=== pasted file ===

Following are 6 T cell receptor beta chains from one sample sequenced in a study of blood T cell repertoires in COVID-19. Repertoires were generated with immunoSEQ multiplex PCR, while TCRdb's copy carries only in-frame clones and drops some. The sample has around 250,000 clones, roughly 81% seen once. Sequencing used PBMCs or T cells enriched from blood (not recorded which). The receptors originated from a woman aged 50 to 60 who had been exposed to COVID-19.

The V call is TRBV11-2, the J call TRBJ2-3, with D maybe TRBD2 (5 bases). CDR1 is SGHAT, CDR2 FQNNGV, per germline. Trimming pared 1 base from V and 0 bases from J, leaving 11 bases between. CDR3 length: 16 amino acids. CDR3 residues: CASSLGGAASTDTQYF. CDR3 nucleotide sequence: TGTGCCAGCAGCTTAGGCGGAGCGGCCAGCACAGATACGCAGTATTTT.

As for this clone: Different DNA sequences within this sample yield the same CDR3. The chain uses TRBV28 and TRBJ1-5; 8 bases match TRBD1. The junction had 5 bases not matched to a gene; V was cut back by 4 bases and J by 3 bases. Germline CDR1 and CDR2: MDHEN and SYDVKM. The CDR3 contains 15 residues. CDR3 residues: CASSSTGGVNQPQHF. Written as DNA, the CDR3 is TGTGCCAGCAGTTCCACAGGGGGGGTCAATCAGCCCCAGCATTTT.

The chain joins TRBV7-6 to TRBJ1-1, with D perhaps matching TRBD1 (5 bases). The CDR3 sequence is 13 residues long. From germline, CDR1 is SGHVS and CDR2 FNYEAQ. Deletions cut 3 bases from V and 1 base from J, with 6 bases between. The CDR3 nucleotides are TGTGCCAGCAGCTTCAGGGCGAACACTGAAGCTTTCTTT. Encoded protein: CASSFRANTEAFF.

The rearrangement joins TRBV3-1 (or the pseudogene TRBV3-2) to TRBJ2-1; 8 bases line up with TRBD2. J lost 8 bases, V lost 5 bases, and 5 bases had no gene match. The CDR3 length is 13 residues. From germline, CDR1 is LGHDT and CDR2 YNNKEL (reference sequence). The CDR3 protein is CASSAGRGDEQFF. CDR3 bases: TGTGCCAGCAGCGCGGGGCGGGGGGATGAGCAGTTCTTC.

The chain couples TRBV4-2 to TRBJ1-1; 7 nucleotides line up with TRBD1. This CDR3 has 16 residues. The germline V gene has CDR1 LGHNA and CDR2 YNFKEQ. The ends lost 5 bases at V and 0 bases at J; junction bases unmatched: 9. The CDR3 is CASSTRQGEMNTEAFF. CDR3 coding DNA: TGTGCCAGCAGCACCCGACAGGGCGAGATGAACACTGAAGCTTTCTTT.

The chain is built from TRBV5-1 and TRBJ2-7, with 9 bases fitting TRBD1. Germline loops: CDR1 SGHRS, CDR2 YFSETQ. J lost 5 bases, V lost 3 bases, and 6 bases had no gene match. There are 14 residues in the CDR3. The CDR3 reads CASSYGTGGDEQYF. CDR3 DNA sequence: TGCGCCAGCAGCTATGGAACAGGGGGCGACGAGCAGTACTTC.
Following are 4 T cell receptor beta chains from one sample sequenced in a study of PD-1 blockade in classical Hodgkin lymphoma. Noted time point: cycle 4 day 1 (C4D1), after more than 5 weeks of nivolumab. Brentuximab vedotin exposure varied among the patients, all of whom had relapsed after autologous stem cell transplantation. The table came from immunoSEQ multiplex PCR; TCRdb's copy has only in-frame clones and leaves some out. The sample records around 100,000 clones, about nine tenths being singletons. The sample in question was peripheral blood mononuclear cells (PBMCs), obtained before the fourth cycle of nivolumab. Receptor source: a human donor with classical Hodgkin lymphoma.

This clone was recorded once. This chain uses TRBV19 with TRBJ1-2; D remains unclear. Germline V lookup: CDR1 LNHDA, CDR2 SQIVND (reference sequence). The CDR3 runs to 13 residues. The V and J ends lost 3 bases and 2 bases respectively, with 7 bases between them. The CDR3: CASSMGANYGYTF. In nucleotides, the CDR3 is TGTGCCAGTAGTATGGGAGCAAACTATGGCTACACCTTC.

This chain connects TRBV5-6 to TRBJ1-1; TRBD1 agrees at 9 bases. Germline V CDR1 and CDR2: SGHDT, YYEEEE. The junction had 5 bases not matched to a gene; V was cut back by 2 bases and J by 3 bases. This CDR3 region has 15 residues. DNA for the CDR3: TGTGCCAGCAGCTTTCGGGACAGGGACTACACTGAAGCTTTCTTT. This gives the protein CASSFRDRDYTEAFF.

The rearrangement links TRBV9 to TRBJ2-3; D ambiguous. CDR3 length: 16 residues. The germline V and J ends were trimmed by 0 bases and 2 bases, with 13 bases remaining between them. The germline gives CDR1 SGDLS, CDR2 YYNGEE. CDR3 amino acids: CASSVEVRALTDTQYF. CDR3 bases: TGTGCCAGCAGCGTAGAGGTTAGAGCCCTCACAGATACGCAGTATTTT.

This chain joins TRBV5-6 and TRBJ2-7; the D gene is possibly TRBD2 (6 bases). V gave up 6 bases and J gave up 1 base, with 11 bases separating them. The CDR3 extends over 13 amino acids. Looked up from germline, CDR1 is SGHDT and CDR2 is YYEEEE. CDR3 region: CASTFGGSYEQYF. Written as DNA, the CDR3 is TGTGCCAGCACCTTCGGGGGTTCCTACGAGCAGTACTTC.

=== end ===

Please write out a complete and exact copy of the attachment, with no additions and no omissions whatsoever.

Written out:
Following are 6 T cell receptor beta chains from one sample sequenced in a study of blood T cell repertoires in COVID-19. Repertoires were generated with immunoSEQ multiplex PCR, while TCRdb's copy carries only in-frame clones and drops some. The sample has around 250,000 clones, roughly 81% seen once. Sequencing used PBMCs or T cells enriched from blood (not recorded which). The receptors originated from a woman aged 50 to 60 who had been exposed to COVID-19.

The V call is TRBV11-2, the J call TRBJ2-3, with D maybe TRBD2 (5 bases). CDR1 is SGHAT, CDR2 FQNNGV, per germline. Trimming pared 1 base from V and 0 bases from J, leaving 11 bases between. CDR3 length: 16 amino acids. CDR3 residues: CASSLGGAASTDTQYF. CDR3 nucleotide sequence: TGTGCCAGCAGCTTAGGCGGAGCGGCCAGCACAGATACGCAGTATTTT.

As for this clone: Different DNA sequences within this sample yield the same CDR3. The chain uses TRBV28 and TRBJ1-5; 8 bases match TRBD1. The junction had 5 bases not matched to a gene; V was cut back by 4 bases and J by 3 bases. Germline CDR1 and CDR2: MDHEN and SYDVKM. The CDR3 contains 15 residues. CDR3 residues: CASSSTGGVNQPQHF. Written as DNA, the CDR3 is TGTGCCAGCAGTTCCACAGGGGGGGTCAATCAGCCCCAGCATTTT.

The chain joins TRBV7-6 to TRBJ1-1, with D perhaps matching TRBD1 (5 bases). The CDR3 sequence is 13 residues long. From germline, CDR1 is SGHVS and CDR2 FNYEAQ. Deletions cut 3 bases from V and 1 base from J, with 6 bases between. The CDR3 nucleotides are TGTGCCAGCAGCTTCAGGGCGAACACTGAAGCTTTCTTT. Encoded protein: CASSFRANTEAFF.

The rearrangement joins TRBV3-1 (or the pseudogene TRBV3-2) to TRBJ2-1; 8 bases line up with TRBD2. J lost 8 bases, V lost 5 bases, and 5 bases had no gene match. The CDR3 length is 13 residues. From germline, CDR1 is LGHDT and CDR2 YNNKEL (reference sequence). The CDR3 protein is CASSAGRGDEQFF. CDR3 bases: TGTGCCAGCAGCGCGGGGCGGGGGGATGAGCAGTTCTTC.

The chain couples TRBV4-2 to TRBJ1-1; 7 nucleotides line up with TRBD1. This CDR3 has 16 residues. The germline V gene has CDR1 LGHNA and CDR2 YNFKEQ. The ends lost 5 bases at V and 0 bases at J; junction bases unmatched: 9. The CDR3 is CASSTRQGEMNTEAFF. CDR3 coding DNA: TGTGCCAGCAGCACCCGACAGGGCGAGATGAACACTGAAGCTTTCTTT.

The chain is built from TRBV5-1 and TRBJ2-7, with 9 bases fitting TRBD1. Germline loops: CDR1 SGHRS, CDR2 YFSETQ. J lost 5 bases, V lost 3 bases, and 6 bases had no gene match. There are 14 residues in the CDR3. The CDR3 reads CASSYGTGGDEQYF. CDR3 DNA sequence: TGCGCCAGCAGCTATGGAACAGGGGGCGACGAGCAGTACTTC.
Following are 4 T cell receptor beta chains from one sample sequenced in a study of PD-1 blockade in classical Hodgkin lymphoma. Noted time point: cycle 4 day 1 (C4D1), after more than 5 weeks of nivolumab. Brentuximab vedotin exposure varied among the patients, all of whom had relapsed after autologous stem cell transplantation. The table came from immunoSEQ multiplex PCR; TCRdb's copy has only in-frame clones and leaves some out. The sample records around 100,000 clones, about nine tenths being singletons. The sample in question was peripheral blood mononuclear cells (PBMCs), obtained before the fourth cycle of nivolumab. Receptor source: a human donor with classical Hodgkin lymphoma.

This clone was recorded once. This chain uses TRBV19 with TRBJ1-2; D remains unclear. Germline V lookup: CDR1 LNHDA, CDR2 SQIVND (reference sequence). The CDR3 runs to 13 residues. The V and J ends lost 3 bases and 2 bases respectively, with 7 bases between them. The CDR3: CASSMGANYGYTF. In nucleotides, the CDR3 is TGTGCCAGTAGTATGGGAGCAAACTATGGCTACACCTTC.

This chain connects TRBV5-6 to TRBJ1-1; TRBD1 agrees at 9 bases. Germline V CDR1 and CDR2: SGHDT, YYEEEE. The junction had 5 bases not matched to a gene; V was cut back by 2 bases and J by 3 bases. This CDR3 region has 15 residues. DNA for the CDR3: TGTGCCAGCAGCTTTCGGGACAGGGACTACACTGAAGCTTTCTTT. This gives the protein CASSFRDRDYTEAFF.

The rearrangement links TRBV9 to TRBJ2-3; D ambiguous. CDR3 length: 16 residues. The germline V and J ends were trimmed by 0 bases and 2 bases, with 13 bases remaining between them. The germline gives CDR1 SGDLS, CDR2 YYNGEE. CDR3 amino acids: CASSVEVRALTDTQYF. CDR3 bases: TGTGCCAGCAGCGTAGAGGTTAGAGCCCTCACAGATACGCAGTATTTT.

This chain joins TRBV5-6 and TRBJ2-7; the D gene is possibly TRBD2 (6 bases). V gave up 6 bases and J gave up 1 base, with 11 bases separating them. The CDR3 extends over 13 amino acids. Looked up from germline, CDR1 is SGHDT and CDR2 is YYEEEE. CDR3 region: CASTFGGSYEQYF. Written as DNA, the CDR3 is TGTGCCAGCACCTTCGGGGGTTCCTACGAGCAGTACTTC.